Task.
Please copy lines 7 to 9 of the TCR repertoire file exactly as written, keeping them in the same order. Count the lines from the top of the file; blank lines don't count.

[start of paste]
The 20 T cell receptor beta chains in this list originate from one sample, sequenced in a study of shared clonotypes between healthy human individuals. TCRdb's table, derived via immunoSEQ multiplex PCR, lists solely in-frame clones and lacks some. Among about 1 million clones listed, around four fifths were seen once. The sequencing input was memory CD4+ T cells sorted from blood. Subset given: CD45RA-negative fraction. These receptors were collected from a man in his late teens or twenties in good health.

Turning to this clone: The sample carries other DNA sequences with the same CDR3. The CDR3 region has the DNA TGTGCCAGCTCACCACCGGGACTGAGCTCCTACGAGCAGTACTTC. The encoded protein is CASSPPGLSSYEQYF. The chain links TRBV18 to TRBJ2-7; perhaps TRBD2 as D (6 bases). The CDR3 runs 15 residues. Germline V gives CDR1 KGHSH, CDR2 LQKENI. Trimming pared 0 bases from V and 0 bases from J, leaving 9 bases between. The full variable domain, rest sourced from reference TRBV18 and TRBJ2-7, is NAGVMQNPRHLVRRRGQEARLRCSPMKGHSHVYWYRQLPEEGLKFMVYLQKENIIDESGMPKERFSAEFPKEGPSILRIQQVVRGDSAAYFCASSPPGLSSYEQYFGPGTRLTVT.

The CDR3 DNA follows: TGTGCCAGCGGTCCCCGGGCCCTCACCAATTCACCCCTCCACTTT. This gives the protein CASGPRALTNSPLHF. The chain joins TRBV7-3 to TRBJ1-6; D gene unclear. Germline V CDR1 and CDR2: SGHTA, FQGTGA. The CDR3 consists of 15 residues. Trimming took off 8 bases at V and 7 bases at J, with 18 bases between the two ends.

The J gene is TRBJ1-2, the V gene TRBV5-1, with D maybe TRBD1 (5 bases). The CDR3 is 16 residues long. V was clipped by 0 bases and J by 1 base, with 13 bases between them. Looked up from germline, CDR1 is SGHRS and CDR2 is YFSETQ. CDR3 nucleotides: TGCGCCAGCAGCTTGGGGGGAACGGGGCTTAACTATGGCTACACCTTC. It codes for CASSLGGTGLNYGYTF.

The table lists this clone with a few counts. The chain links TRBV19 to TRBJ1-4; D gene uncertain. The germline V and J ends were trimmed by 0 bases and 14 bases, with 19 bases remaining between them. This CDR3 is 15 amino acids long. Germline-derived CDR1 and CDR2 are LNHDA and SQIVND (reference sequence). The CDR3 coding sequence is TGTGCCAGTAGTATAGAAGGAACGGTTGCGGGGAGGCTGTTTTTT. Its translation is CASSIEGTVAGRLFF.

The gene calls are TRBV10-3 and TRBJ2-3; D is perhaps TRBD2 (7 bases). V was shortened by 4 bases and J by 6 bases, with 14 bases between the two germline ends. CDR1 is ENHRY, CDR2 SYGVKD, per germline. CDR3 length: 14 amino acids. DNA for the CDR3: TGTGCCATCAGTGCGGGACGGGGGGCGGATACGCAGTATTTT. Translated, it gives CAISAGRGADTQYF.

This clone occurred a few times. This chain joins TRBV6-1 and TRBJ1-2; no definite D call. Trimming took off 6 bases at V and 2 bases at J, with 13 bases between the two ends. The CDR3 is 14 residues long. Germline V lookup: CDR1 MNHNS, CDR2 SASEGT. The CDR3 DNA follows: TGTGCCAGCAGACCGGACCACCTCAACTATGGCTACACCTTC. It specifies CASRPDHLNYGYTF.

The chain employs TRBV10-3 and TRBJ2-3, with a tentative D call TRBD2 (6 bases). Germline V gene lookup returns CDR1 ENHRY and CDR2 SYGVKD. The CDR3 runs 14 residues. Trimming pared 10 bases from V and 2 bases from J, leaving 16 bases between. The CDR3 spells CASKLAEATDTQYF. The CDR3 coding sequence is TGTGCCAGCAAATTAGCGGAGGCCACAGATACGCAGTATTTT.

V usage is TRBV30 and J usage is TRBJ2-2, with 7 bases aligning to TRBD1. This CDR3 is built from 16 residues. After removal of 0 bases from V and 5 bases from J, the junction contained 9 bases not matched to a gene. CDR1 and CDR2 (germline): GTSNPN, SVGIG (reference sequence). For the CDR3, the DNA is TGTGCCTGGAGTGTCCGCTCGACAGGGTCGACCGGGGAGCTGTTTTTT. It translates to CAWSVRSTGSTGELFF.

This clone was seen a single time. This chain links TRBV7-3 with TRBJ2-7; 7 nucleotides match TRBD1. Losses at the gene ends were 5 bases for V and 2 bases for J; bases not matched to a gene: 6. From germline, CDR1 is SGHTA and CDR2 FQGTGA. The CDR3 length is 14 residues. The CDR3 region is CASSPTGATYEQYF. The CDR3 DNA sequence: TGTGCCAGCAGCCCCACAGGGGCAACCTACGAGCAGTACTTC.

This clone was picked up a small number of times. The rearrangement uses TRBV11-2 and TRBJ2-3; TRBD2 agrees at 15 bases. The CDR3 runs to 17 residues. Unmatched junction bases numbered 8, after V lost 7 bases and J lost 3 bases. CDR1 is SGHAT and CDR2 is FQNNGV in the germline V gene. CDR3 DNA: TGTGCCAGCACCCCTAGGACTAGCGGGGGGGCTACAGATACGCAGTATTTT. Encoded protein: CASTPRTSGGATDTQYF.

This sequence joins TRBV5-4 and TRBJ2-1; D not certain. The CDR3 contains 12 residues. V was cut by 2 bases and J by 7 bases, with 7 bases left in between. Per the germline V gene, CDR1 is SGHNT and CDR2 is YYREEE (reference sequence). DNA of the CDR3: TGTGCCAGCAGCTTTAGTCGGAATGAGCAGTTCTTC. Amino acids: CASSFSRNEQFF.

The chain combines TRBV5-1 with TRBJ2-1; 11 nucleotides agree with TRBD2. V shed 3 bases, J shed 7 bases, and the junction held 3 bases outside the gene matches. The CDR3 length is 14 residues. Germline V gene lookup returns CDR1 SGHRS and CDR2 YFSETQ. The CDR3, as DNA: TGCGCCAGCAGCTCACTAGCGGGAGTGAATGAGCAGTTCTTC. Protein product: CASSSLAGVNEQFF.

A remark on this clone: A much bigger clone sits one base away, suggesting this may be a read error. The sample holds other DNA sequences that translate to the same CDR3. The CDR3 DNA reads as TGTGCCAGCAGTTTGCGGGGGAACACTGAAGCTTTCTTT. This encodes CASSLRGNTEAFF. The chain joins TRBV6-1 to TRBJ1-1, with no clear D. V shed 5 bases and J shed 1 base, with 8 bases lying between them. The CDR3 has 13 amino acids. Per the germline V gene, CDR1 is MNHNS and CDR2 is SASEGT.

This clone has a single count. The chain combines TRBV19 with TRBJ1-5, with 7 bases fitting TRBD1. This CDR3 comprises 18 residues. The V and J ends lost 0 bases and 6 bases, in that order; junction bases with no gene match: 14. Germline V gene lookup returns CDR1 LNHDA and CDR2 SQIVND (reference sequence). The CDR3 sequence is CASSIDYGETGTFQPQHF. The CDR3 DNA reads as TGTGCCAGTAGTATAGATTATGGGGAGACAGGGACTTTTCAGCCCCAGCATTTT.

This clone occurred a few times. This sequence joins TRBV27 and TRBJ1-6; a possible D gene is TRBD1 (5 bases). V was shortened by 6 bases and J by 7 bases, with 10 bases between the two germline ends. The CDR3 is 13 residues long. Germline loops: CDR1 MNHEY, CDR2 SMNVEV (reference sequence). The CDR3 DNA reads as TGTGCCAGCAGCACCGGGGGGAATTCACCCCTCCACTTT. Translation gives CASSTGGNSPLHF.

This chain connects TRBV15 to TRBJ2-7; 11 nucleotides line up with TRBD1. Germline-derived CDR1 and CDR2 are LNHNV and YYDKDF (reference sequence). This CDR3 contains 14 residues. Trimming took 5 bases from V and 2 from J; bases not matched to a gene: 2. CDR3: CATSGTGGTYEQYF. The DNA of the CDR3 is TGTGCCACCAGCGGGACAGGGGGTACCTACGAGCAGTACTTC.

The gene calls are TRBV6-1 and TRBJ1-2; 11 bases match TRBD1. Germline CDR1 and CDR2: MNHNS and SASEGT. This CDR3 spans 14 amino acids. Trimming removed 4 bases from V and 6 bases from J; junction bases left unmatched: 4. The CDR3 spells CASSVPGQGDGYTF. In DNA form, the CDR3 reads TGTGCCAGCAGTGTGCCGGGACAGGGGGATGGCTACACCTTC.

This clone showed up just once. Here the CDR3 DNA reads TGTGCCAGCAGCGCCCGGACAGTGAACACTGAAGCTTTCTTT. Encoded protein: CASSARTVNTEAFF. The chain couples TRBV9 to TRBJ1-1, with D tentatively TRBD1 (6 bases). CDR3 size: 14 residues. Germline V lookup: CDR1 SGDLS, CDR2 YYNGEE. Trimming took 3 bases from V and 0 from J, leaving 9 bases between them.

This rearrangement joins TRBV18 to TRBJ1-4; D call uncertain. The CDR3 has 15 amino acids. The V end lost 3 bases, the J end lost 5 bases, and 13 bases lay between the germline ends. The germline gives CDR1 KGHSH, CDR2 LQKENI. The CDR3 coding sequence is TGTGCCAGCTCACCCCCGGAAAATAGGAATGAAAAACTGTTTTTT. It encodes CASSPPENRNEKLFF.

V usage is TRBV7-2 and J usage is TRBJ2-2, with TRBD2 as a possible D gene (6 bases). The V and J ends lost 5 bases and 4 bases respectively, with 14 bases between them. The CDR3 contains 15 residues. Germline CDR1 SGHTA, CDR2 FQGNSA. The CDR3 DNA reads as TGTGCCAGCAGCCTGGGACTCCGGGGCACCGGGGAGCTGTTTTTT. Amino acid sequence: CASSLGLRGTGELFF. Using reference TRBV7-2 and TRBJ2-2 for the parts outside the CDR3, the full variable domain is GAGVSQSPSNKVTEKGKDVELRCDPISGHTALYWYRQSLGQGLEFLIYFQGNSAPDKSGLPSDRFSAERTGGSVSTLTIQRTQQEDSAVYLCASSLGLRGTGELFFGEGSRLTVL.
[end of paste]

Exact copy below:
This clone occurred a few times. This chain joins TRBV6-1 and TRBJ1-2; no definite D call. Trimming took off 6 bases at V and 2 bases at J, with 13 bases between the two ends. The CDR3 is 14 residues long. Germline V lookup: CDR1 MNHNS, CDR2 SASEGT. The CDR3 DNA follows: TGTGCCAGCAGACCGGACCACCTCAACTATGGCTACACCTTC. It specifies CASRPDHLNYGYTF.

The chain employs TRBV10-3 and TRBJ2-3, with a tentative D call TRBD2 (6 bases). Germline V gene lookup returns CDR1 ENHRY and CDR2 SYGVKD. The CDR3 runs 14 residues. Trimming pared 10 bases from V and 2 bases from J, leaving 16 bases between. The CDR3 spells CASKLAEATDTQYF. The CDR3 coding sequence is TGTGCCAGCAAATTAGCGGAGGCCACAGATACGCAGTATTTT.

V usage is TRBV30 and J usage is TRBJ2-2, with 7 bases aligning to TRBD1. This CDR3 is built from 16 residues. After removal of 0 bases from V and 5 bases from J, the junction contained 9 bases not matched to a gene. CDR1 and CDR2 (germline): GTSNPN, SVGIG (reference sequence). For the CDR3, the DNA is TGTGCCTGGAGTGTCCGCTCGACAGGGTCGACCGGGGAGCTGTTTTTT. It translates to CAWSVRSTGSTGELFF.